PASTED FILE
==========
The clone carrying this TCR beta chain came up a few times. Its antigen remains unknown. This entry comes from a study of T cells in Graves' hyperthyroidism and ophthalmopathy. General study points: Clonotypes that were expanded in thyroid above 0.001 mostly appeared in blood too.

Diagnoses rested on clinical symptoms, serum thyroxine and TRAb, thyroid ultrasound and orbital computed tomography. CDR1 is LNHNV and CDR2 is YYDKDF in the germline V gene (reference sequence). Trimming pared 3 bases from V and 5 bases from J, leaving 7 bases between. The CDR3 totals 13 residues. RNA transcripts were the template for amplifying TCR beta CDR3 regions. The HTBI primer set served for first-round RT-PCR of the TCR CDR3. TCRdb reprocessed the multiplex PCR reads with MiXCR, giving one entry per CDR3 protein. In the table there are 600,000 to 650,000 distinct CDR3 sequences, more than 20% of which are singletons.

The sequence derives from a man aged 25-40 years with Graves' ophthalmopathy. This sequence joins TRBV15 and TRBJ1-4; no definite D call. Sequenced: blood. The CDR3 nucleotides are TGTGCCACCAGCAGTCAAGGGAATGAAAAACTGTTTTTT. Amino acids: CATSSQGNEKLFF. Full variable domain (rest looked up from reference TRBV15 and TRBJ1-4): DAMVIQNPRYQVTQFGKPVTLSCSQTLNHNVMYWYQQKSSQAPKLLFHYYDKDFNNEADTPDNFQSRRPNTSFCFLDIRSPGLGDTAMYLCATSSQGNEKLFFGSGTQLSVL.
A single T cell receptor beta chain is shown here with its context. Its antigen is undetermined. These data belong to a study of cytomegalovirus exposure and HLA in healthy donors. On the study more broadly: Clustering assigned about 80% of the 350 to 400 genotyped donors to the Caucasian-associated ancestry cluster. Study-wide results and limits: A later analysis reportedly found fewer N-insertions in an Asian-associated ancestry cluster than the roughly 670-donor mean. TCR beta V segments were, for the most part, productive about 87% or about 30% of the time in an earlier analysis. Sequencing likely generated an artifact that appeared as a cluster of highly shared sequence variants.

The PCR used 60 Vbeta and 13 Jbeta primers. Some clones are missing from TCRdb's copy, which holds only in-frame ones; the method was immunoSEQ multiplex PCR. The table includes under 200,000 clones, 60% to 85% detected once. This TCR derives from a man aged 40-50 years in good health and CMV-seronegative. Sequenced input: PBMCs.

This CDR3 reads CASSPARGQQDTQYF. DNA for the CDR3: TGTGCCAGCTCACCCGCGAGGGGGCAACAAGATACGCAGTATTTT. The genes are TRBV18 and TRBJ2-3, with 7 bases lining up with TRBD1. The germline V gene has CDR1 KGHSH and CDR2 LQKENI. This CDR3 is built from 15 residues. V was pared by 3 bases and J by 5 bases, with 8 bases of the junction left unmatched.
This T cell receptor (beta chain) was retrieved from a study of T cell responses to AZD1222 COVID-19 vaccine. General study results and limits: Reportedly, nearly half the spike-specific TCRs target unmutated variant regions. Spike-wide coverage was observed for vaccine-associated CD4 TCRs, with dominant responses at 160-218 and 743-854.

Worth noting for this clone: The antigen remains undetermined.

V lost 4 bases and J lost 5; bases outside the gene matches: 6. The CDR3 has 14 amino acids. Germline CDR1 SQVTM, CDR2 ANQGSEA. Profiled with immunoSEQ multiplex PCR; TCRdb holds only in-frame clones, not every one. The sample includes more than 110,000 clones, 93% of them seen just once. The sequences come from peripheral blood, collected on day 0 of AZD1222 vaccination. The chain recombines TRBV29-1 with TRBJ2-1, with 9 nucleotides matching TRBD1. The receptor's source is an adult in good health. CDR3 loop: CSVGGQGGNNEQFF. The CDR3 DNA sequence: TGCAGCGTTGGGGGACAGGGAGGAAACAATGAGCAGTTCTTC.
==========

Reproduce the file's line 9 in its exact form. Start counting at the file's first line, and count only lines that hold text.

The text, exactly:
V lost 4 bases and J lost 5; bases outside the gene matches: 6. The CDR3 has 14 amino acids. Germline CDR1 SQVTM, CDR2 ANQGSEA. Profiled with immunoSEQ multiplex PCR; TCRdb holds only in-frame clones, not every one. The sample includes more than 110,000 clones, 93% of them seen just once. The sequences come from peripheral blood, collected on day 0 of AZD1222 vaccination. The chain recombines TRBV29-1 with TRBJ2-1, with 9 nucleotides matching TRBD1. The receptor's source is an adult in good health. CDR3 loop: CSVGGQGGNNEQFF. The CDR3 DNA sequence: TGCAGCGTTGGGGGACAGGGAGGAAACAATGAGCAGTTCTTC.